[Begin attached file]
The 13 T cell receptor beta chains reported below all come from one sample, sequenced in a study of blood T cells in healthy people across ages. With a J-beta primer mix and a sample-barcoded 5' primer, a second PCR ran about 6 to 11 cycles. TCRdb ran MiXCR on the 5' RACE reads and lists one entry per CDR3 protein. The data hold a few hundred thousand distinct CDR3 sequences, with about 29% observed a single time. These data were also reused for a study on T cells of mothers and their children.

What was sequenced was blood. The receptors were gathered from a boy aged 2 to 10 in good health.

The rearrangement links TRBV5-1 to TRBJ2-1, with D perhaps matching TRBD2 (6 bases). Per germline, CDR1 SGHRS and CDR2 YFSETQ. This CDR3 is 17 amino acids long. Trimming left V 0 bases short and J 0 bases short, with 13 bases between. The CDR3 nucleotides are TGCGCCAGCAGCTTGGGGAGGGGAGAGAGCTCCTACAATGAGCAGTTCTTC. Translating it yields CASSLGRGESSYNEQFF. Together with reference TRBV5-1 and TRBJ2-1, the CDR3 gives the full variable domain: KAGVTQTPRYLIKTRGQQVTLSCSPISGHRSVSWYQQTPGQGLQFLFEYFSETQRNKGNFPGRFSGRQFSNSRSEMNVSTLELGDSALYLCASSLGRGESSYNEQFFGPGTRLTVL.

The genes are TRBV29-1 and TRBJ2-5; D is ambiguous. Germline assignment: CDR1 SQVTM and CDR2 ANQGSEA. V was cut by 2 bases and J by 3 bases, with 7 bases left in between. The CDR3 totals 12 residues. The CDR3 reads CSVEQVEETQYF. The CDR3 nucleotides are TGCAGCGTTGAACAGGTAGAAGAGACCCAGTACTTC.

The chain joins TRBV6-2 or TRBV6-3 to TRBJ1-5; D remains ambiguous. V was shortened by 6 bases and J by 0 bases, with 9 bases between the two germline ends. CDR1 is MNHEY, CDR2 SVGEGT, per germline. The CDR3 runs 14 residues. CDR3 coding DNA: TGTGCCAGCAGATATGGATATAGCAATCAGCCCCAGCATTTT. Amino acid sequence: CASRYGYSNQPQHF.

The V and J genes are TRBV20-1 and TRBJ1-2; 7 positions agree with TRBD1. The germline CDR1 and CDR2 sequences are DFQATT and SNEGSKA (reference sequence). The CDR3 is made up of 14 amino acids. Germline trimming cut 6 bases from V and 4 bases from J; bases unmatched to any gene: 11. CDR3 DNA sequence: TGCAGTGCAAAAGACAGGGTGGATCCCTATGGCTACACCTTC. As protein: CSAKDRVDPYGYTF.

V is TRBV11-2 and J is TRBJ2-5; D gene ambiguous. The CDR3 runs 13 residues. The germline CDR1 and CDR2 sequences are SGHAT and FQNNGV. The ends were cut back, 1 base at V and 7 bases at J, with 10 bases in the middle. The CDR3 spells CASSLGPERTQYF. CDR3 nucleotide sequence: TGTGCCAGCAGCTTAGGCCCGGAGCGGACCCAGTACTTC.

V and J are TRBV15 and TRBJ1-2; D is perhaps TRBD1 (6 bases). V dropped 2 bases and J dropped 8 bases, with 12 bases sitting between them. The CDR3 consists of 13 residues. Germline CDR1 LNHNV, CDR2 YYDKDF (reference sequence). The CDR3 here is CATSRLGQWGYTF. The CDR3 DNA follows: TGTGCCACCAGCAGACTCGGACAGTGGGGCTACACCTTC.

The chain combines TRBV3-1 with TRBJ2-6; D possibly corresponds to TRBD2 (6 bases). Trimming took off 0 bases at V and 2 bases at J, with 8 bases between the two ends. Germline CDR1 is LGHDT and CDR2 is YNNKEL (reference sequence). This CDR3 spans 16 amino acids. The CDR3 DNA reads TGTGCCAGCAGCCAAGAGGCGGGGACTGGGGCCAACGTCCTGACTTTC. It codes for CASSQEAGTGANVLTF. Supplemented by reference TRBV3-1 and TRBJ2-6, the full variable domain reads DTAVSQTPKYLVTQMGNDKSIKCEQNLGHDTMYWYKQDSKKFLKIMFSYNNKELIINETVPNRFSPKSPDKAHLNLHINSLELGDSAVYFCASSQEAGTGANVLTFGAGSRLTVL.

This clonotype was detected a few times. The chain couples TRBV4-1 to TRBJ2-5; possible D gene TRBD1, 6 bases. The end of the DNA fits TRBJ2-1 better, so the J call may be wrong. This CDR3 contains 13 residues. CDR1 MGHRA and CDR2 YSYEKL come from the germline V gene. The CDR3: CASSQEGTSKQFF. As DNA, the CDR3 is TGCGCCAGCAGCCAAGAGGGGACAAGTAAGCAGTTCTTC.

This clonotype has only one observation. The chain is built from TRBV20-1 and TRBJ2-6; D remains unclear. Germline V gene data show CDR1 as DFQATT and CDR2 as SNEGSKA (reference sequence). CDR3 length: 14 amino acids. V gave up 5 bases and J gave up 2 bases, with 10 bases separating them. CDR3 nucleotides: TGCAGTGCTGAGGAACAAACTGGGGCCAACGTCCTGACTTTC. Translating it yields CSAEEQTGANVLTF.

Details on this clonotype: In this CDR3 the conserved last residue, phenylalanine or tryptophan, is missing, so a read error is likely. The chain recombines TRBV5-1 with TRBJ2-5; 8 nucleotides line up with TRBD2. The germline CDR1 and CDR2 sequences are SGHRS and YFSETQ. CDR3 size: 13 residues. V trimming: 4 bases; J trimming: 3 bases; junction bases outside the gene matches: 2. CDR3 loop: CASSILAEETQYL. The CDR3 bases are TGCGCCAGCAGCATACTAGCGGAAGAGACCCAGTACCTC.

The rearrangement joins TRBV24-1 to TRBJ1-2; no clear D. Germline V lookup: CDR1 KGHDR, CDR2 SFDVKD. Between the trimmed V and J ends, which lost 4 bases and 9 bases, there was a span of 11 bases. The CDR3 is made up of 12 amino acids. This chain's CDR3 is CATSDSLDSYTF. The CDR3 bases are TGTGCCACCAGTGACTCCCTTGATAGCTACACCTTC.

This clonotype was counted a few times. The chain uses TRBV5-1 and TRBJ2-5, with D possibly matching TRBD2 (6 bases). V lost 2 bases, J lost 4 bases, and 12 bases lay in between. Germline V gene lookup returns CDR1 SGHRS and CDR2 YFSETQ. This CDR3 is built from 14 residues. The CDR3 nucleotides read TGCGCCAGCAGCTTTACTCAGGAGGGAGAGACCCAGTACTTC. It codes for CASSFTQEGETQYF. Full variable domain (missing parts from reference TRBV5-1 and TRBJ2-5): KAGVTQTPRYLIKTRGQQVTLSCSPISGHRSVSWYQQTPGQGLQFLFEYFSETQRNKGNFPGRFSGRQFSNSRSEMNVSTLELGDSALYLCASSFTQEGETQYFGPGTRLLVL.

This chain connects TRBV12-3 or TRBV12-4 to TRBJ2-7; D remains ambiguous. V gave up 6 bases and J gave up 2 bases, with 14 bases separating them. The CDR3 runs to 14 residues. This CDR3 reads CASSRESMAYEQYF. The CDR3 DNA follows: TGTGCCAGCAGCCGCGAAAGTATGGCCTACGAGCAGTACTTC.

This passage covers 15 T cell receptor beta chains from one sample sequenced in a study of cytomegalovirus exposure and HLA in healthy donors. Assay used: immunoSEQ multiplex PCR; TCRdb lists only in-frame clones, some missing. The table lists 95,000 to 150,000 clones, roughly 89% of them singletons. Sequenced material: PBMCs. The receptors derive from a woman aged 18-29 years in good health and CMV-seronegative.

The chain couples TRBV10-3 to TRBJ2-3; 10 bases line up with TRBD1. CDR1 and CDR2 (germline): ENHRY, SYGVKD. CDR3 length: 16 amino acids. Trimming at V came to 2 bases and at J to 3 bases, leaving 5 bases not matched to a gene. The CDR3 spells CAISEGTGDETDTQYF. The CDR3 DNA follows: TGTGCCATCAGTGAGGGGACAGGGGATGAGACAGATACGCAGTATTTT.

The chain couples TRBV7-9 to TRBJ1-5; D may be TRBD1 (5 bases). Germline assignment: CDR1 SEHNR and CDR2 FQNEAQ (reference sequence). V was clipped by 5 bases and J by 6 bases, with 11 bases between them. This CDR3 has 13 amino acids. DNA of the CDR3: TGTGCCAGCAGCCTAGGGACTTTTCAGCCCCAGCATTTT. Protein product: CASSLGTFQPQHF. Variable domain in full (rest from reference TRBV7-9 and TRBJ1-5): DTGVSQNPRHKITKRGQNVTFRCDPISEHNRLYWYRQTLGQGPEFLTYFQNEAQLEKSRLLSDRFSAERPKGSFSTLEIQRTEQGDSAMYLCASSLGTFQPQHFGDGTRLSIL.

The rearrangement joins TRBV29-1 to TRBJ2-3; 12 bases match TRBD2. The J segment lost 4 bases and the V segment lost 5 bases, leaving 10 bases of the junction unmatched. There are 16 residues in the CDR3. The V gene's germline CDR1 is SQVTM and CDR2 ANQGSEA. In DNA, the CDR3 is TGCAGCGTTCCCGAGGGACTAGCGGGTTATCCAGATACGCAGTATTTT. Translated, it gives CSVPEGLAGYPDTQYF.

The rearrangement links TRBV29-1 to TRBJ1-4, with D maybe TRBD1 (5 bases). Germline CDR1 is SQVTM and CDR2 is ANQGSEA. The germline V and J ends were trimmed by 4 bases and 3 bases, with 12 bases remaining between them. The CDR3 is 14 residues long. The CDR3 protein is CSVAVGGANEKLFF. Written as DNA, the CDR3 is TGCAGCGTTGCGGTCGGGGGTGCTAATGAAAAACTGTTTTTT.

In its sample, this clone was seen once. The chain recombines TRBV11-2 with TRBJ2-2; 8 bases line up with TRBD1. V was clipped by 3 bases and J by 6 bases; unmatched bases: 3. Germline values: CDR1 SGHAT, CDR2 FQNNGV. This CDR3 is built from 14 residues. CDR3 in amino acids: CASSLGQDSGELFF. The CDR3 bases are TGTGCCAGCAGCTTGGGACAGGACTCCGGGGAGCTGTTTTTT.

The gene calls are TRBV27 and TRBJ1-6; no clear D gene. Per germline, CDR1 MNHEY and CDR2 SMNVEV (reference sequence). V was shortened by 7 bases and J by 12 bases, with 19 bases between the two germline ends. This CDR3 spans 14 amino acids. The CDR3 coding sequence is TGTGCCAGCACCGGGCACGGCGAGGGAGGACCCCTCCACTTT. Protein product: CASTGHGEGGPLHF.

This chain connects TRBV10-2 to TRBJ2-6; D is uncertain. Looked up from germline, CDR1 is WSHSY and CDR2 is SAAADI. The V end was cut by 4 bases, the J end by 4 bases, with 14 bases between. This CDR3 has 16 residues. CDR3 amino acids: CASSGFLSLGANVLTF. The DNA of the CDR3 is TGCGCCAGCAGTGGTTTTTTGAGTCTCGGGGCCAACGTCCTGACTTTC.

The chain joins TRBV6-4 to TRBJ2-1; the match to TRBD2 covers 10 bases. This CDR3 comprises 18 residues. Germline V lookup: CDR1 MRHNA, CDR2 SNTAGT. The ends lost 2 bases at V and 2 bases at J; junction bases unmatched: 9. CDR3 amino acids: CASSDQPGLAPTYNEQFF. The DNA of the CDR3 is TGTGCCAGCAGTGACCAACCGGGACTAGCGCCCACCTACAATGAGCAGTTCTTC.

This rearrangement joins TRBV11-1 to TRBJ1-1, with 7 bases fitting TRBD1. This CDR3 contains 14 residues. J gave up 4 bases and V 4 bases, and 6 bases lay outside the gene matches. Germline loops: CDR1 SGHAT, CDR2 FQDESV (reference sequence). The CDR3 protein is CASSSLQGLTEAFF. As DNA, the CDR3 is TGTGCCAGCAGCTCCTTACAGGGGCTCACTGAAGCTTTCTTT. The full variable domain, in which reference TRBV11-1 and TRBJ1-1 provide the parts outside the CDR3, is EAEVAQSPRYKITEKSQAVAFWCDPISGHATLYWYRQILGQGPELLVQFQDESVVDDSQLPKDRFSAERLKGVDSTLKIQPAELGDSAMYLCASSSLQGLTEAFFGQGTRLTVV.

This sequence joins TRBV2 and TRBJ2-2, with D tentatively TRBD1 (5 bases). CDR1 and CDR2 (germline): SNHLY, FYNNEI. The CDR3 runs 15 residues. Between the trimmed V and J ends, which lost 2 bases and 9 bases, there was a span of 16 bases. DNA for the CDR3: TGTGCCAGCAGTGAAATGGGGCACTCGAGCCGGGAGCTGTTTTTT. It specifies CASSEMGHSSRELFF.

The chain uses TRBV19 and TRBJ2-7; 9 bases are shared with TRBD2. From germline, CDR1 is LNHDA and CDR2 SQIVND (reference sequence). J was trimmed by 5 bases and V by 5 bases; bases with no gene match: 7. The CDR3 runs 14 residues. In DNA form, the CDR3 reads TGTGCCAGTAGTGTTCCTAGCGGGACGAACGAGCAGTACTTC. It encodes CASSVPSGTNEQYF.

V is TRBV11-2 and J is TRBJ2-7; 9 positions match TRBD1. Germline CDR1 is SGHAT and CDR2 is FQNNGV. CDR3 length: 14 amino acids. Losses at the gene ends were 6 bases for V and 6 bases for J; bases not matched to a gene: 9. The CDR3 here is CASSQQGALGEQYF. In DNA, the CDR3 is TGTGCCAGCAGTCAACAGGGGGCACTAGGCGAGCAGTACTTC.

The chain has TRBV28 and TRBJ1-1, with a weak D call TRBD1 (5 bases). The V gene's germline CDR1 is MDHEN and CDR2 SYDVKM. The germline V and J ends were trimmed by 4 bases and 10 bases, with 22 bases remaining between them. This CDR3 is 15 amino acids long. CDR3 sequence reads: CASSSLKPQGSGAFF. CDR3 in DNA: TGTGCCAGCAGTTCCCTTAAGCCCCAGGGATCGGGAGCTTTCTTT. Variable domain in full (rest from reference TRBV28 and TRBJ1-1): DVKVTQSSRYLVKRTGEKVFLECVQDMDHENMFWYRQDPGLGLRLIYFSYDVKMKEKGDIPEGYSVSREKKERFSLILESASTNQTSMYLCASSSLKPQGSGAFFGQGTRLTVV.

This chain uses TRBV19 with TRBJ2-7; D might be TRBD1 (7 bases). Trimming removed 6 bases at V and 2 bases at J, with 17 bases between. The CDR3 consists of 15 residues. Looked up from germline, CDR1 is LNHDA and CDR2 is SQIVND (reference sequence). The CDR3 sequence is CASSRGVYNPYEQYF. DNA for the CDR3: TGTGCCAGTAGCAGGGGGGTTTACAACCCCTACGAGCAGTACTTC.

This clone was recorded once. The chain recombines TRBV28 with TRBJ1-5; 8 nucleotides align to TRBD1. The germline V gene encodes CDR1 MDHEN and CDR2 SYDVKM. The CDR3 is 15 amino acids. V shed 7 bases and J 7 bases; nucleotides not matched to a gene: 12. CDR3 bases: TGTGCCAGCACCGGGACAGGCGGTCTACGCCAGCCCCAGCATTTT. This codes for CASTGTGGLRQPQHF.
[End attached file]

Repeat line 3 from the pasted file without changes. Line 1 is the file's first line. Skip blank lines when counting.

The rearrangement links TRBV5-1 to TRBJ2-1, with D perhaps matching TRBD2 (6 bases). Per germline, CDR1 SGHRS and CDR2 YFSETQ. This CDR3 is 17 amino acids long. Trimming left V 0 bases short and J 0 bases short, with 13 bases between. The CDR3 nucleotides are TGCGCCAGCAGCTTGGGGAGGGGAGAGAGCTCCTACAATGAGCAGTTCTTC. Translating it yields CASSLGRGESSYNEQFF. Together with reference TRBV5-1 and TRBJ2-1, the CDR3 gives the full variable domain: KAGVTQTPRYLIKTRGQQVTLSCSPISGHRSVSWYQQTPGQGLQFLFEYFSETQRNKGNFPGRFSGRQFSNSRSEMNVSTLELGDSALYLCASSLGRGESSYNEQFFGPGTRLTVL.